Does Melatonin Have Side Effects?

Side effects in dogs who are given melatonin are rare but include:

● Itching;
● GI upset;
● Increased Heart Rate.

It’s always important to consult with your veterinarian before starting a melatonin regime as this supplement could interact with any medications that your dog is already taking.

How Much Melatonin Is Safe?

Melatonin dosages depend on your dog’s weight. It’s best to consult your veterinarian so that they can determine the correct dosage for you.

Can I Share My Melatonin With My Dog?

Technically yes, the melatonin that many humans are able to obtain over the counter is safe to give to dogs if the dosage is appropriate. However, it’s VERY important to read the label prior to sharing. Many human melatonin supplements are flavored or sweetened to make it palatable. One common sweetener is xylitol.

Xylitol is extremely toxic to dogs. Dogs that consume this sweetener will show the following symptoms:

● Vomiting;
● Weakness;
● Staggering;
● Incoordination;
● Seizures.

Although it doesn’t have the same effect in humans when xylitol is absorbed into the bloodstream of a dog, it stimulates a potent release of insulin from the pancreas and as a result, causes hypoglycemia in dogs. When left untreated, hypoglycemia is fatal.

Depending on the amount ingested, xylitol can also cause liver failure in dogs.

What Should I Do If My Dog Took Melatonin Containing Xylitol?

If your beloved canine companion has shared melatonin that contains xylitol, contact your veterinarian immediately. If your regular veterinarian cannot be reached, call poison control. You’ll need to share the dosage on the supplement bottle, how much your dog weighs, how many pills were ingested, and the approximate time that the pills were eaten.

While you might be urged to try and induce vomiting at home, you’ll likely have to rush your furry friend to the emergency room for medical treatment.

What’s The Best Melatonin Supplement For Dogs?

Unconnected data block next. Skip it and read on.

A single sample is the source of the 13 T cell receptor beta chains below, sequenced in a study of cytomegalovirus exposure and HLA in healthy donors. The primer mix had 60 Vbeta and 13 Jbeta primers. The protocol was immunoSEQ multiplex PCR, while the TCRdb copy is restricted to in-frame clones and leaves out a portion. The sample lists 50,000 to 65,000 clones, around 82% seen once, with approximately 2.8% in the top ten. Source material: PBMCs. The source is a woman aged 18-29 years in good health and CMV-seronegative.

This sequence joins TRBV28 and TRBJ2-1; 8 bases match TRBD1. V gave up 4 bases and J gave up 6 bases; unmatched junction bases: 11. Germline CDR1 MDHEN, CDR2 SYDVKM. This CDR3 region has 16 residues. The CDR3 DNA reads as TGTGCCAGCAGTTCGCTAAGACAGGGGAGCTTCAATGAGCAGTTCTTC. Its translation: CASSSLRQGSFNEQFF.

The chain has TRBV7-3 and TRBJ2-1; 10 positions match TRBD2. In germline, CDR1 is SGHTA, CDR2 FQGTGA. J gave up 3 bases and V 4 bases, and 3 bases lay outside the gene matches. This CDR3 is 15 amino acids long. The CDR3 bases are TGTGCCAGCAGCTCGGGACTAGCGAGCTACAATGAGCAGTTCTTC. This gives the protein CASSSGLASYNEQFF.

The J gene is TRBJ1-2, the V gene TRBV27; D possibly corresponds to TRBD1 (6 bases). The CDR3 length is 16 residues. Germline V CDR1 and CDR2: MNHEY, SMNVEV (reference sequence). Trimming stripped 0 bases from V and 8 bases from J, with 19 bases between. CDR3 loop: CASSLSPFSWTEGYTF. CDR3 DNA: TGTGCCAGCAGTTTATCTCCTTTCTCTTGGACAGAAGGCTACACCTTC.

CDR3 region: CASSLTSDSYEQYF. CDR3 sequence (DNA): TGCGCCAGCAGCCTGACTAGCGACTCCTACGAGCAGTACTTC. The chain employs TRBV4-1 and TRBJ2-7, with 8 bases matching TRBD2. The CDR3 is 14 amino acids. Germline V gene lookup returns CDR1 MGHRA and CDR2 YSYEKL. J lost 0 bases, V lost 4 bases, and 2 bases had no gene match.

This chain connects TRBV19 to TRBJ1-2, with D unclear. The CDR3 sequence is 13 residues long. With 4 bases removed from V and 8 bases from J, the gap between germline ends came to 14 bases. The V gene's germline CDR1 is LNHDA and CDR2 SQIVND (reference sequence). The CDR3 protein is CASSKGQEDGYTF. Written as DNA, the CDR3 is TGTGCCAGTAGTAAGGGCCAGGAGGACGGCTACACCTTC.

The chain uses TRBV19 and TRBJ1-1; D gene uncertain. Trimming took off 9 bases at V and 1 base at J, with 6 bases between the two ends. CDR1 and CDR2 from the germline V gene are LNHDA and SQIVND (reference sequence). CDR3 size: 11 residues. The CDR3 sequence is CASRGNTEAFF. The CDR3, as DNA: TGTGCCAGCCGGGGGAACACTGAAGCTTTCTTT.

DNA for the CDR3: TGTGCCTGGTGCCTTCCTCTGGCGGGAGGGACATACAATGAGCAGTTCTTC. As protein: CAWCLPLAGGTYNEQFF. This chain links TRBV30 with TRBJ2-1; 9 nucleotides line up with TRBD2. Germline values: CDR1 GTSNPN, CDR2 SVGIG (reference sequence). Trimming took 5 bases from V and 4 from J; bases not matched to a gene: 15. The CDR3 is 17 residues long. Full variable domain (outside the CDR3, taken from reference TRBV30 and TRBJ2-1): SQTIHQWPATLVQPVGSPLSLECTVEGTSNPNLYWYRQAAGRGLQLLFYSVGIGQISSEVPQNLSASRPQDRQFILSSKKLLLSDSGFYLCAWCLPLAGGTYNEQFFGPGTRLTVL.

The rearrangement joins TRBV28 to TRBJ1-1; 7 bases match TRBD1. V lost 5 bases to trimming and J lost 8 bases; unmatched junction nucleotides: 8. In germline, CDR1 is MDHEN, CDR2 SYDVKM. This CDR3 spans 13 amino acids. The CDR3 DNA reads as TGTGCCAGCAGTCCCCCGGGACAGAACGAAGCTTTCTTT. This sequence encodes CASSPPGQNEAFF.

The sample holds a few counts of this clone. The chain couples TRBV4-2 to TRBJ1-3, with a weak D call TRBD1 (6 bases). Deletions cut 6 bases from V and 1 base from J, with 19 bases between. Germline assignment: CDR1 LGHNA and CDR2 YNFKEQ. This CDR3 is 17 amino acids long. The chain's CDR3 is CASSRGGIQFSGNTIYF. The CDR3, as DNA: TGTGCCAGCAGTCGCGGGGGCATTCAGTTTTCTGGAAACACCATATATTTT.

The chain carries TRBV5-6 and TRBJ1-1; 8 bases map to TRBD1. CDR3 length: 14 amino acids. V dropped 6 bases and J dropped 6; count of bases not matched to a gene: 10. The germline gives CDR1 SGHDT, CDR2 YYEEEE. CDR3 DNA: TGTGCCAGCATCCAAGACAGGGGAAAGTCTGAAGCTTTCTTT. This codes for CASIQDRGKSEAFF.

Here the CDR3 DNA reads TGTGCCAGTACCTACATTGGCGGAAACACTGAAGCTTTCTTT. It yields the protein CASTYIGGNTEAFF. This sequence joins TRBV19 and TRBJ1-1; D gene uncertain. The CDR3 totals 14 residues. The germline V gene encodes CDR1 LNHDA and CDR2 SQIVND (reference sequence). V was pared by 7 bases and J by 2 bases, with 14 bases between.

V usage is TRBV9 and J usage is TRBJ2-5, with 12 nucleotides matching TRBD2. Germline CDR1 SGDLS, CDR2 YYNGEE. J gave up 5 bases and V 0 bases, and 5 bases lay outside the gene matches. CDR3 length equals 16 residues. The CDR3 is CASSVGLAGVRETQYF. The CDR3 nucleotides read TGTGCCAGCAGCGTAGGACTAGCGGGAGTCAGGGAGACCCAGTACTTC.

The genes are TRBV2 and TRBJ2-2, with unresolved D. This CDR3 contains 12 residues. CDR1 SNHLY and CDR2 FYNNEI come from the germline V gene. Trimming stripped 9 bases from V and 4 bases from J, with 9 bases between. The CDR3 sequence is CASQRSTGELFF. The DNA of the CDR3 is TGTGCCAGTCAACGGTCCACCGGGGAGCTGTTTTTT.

Today there are several wonderful melatonin supplements that have been designed specifically for dogs. Here are just a few of the top-rated canine melatonin supplements:

Last update on 2023-06-04 / Images from Amazon Product Advertising API

Containing natural melatonin, these flavored soft chews come in a 2 mg per chew dosage. Your pet will love the taste so much that you might lose a finger in the process!

Last update on 2023-05-30 / Images from Amazon Product Advertising API

This pet melatonin comes in liquid form, dispensed via a dropper. Just one dropper contains 3 mg of melatonin. Sprinkle this over your pet’s food for easy intake!

Last update on 2023-05-31 / Images from Amazon Product Advertising API

If you are treating your dog for anxiety, this supplement might be the right choice for you. Containing melatonin, this tasty chew also includes tryptophan, ginger, thiamine, and chamomile.

Last update on 2023-06-04 / Images from Amazon Product Advertising API

K-9 Choice Melatonin” /]

Is your dog a peanut butter fiend? Then they will love these chewable tablets which contain 3 mg of melatonin each! If peanut butter isn’t a favorite flavor, this company also makes the same product in beef!

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Some dogs don’t just take pills well and prefer a liquid delivery system. If that’s the case, this liquid melatonin is a great option. Just half of a dropper delivers 3 mg of melatonin to ensure that your pet feels calmer.

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This 3 mg chew also contains probiotics to help the GI tract absorb the melatonin faster! The company recommends 1 tablet once a day for pets under 30 pounds and two tablets daily for pets over 30 pounds.

Last update on 2023-05-31 / Images from Amazon Product Advertising API

Another tasty treat to give your pup, this melatonin supplement also includes herbal supplements.

Hopefully, melatonin will help you and your dog manage any medical challenges they are facing!